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About Me

Matthew Nordin, LICSW

Matthew Nordin, LICSW, is a fully licensed, trauma-informed mental health therapist in Washington state who graduated from one of the top therapist training programs in the U.S.

 

Matt serves clients via telehealth in the Seattle, Bellevue, Edmonds, Everett, Kent, Redmond, Renton, Tukwila, and Tacoma areas. While most of his current clients are in King County, due to the ease and availability of telemedicine, we

hope clients in Snohomish County and Pierce County will know Matt is available to work with them, as well.

Diverse Clientele

Matt specializes in treating trauma and PTSD in adolescents and adults from diverse backgrounds including the LGBTQ+ community, immigrants, people of color, as well as people who identify as Alaska Native, American Indian, Native American, and Pacific Islander, also known as members of the BIPOC community.

Matt is also adept at helping clients with generalized anxiety disorder, social anxiety, major depression, and bipolar disorder, among other mental health issues. "Gender dysphoria" is also an issue Matt has helped kids and adults navigate as they explore their true identities, but Matt does not consider this a mental health issue, per se. It is usually the reactions or anticipated reactions from family, friends, and society to the client's potential transition that causes mental health issues for the client, such as anxiety and depression, in Matt's clinical experience.

Life as a Journalist

Matt comes to the world of brain science and mental health treatment after an award-winning career in broadcast journalism that spanned stops in television markets from Anchorage, Alaska, to Cincinnati, Ohio, to Myrtle Beach, South Carolina. He's also reported from Europe and China. A couple of the highlights of Matt's career included appearing on the BBC to provide an American journalist's analysis of the news of the day as well as freelance reporting for ABC News Radio and CBS Radio in the United States. Matt's work has been honored with an Edward R. Murrow Award, numerous awards from the Associated Press, and three Emmy nominations, among others.

With his 40th birthday soon on the horizon and realizing that his bookshelves were already full of psychology books, Matt felt a yearning to get more personally involved in the recovery of the subjects of traumatic stories and the journalists who cover them.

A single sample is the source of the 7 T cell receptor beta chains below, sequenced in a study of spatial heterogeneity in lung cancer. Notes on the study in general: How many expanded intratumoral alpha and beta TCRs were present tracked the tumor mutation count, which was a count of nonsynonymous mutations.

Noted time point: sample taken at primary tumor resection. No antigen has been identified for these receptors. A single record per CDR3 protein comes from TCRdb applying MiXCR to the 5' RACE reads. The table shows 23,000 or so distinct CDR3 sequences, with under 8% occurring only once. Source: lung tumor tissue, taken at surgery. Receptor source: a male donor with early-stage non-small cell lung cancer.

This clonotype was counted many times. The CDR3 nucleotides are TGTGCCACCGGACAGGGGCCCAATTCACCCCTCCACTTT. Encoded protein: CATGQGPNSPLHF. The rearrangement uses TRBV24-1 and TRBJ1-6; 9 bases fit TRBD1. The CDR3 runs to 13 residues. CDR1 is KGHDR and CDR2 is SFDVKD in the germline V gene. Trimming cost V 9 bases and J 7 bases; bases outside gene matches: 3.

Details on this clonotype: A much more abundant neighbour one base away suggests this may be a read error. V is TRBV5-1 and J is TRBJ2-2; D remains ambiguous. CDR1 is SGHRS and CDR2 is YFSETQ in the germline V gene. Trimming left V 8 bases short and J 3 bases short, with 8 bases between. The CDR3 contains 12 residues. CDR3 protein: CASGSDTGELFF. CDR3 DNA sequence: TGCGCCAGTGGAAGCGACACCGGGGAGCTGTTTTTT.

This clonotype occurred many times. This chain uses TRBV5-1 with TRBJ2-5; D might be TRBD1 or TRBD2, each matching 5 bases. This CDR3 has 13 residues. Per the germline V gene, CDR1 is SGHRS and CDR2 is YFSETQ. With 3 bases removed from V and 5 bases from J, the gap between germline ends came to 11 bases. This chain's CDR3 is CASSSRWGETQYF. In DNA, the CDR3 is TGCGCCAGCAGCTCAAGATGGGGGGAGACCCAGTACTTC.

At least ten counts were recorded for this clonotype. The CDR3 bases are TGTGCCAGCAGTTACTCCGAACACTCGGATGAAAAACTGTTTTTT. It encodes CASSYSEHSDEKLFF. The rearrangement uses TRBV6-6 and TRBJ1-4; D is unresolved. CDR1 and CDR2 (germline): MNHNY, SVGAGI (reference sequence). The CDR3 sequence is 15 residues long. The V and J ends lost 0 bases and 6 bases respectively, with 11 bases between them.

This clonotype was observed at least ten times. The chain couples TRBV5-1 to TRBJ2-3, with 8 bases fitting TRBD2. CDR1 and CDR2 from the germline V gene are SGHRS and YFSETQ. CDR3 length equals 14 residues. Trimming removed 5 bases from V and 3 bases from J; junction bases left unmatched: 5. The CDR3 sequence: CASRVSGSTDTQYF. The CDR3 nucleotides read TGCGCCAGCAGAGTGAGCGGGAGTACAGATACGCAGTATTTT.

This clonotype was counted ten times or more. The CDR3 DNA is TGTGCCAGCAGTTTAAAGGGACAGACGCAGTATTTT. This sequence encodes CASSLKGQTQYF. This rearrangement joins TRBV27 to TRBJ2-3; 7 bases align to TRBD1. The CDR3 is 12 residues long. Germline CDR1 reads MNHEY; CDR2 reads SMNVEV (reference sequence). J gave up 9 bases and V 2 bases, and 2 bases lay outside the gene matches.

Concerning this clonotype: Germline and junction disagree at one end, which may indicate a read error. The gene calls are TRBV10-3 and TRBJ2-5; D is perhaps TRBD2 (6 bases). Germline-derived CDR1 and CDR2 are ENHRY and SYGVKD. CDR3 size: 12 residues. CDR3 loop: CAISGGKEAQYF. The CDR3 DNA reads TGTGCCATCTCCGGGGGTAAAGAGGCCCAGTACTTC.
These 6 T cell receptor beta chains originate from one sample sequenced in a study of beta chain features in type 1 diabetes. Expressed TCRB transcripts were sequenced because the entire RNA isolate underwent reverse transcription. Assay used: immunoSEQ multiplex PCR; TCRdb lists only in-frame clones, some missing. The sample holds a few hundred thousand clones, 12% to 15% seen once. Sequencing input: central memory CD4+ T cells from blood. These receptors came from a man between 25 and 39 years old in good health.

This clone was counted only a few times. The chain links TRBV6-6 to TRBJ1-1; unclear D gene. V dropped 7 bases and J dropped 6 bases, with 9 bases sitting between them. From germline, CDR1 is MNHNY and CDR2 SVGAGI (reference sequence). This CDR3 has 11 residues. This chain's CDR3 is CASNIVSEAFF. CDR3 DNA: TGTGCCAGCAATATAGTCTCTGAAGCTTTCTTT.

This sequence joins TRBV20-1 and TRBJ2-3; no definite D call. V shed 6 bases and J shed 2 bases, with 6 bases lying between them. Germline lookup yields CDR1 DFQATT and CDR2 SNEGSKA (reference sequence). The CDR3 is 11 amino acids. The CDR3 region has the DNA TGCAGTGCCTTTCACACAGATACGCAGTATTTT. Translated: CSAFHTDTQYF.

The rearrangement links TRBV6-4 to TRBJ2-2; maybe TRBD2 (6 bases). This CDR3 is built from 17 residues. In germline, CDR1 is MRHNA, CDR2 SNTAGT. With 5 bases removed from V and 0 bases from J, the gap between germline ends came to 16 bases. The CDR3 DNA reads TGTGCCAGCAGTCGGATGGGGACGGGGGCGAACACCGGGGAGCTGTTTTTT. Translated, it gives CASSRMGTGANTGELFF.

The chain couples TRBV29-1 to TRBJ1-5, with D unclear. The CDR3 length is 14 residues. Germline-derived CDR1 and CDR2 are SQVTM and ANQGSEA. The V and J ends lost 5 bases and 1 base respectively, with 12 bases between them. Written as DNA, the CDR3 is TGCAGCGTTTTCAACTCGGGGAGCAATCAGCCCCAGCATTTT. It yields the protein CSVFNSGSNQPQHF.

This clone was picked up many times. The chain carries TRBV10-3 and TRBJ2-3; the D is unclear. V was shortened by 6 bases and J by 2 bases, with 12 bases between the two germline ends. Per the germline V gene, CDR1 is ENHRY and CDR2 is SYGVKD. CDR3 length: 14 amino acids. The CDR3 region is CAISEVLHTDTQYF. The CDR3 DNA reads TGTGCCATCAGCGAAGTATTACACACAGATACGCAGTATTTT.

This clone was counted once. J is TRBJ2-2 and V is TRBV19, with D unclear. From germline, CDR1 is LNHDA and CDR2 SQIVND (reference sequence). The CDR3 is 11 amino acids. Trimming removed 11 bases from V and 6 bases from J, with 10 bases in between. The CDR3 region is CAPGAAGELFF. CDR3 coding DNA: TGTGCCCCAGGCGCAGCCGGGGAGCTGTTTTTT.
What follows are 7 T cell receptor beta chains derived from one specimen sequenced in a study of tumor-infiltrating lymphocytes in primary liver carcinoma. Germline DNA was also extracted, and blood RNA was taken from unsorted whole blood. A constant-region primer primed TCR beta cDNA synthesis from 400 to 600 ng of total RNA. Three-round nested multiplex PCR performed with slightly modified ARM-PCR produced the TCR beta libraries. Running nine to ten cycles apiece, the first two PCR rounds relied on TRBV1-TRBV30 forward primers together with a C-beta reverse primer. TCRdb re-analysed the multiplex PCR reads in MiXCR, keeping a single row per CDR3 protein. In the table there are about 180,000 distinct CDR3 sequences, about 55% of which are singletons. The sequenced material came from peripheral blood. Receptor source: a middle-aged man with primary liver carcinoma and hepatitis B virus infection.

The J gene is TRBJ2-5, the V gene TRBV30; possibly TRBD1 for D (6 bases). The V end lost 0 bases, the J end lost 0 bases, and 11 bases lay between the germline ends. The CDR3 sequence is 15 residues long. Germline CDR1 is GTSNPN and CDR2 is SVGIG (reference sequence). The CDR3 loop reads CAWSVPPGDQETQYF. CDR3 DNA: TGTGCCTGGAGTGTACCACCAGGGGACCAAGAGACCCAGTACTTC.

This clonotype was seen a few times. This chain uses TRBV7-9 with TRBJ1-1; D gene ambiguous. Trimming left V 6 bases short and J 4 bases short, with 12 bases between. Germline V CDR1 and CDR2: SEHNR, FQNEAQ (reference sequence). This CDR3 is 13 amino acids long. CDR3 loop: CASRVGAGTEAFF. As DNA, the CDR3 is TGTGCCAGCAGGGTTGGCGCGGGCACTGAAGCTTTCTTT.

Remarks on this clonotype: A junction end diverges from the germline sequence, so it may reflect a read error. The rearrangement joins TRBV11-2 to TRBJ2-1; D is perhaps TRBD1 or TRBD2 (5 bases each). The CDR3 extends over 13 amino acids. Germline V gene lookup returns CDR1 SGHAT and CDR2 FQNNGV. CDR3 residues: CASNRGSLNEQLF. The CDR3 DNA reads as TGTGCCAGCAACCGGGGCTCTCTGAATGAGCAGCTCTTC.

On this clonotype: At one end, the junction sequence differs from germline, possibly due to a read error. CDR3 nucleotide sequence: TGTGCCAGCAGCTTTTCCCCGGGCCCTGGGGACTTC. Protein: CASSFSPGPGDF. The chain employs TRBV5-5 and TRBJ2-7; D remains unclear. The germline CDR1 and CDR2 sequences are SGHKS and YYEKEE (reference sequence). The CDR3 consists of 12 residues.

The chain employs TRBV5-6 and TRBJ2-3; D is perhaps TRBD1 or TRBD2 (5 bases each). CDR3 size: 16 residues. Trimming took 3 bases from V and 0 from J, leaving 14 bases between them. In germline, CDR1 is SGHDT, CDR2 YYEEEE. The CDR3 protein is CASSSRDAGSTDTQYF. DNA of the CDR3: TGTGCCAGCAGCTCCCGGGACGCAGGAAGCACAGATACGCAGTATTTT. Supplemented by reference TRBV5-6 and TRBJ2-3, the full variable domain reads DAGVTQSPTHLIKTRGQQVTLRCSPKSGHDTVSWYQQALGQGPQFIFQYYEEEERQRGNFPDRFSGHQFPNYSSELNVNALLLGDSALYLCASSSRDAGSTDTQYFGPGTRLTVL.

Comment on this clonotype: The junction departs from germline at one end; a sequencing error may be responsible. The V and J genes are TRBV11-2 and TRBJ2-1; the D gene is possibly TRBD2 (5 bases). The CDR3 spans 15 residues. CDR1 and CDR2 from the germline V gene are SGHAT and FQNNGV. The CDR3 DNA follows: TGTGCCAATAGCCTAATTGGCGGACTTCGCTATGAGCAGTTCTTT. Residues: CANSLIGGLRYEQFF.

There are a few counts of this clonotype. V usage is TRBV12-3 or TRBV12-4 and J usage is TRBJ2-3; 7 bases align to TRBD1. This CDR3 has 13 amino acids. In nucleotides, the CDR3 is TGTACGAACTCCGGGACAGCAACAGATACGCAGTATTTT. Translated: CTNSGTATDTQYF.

He was also facing the reality that local TV news stations in the United States were largely biased against LGBTQ+ journalists. As Matt puts it, the more he went to therapy and became comfortable with his authentic self, the more those in powerful positions in television news at the time seemed to become uncomfortable with him. He made a plan to apply for grad school and become a therapist. 

Grad School: Preparing to be a Helper

But if Matt was going to become a helper, he didn't want to "screw anybody up," as he told one of the professors in an early therapy class. He wanted to learn from the best. That led Matt to enroll at the top-ranked Brown School of Social Work at Washington University in St. Louis, where the community was still trying to understand how to move forward after the death of Michael Brown in Ferguson when he arrived. It caused most in Matt's cohort to carefully look at themselves, the findings of blatant racism within the justice system in the area, and to acknowledge that as we serve people of different backgrounds in our careers we must not only be antiracist but culturally humble.

What this means for you...

And that is what Matt tries to be with every client, humble. Nonjudgmental. Present. A witness to what you've been through. Matt realizes therapists don't know you as well as you know yourself. We don't know what it's like to walk in your shoes. But once a week, we get to metaphorically walk beside you. As fellow travelers, as master therapist Irvin Yalom would call us, Matt sees us as equals sharing time together and forming a relationship that will hopefully be therapeutic for you.

Please use the contact form below, or leave a voicemail, to schedule a free 15-minute "get to know you" session to see if you and Matt are a good fit for each other.

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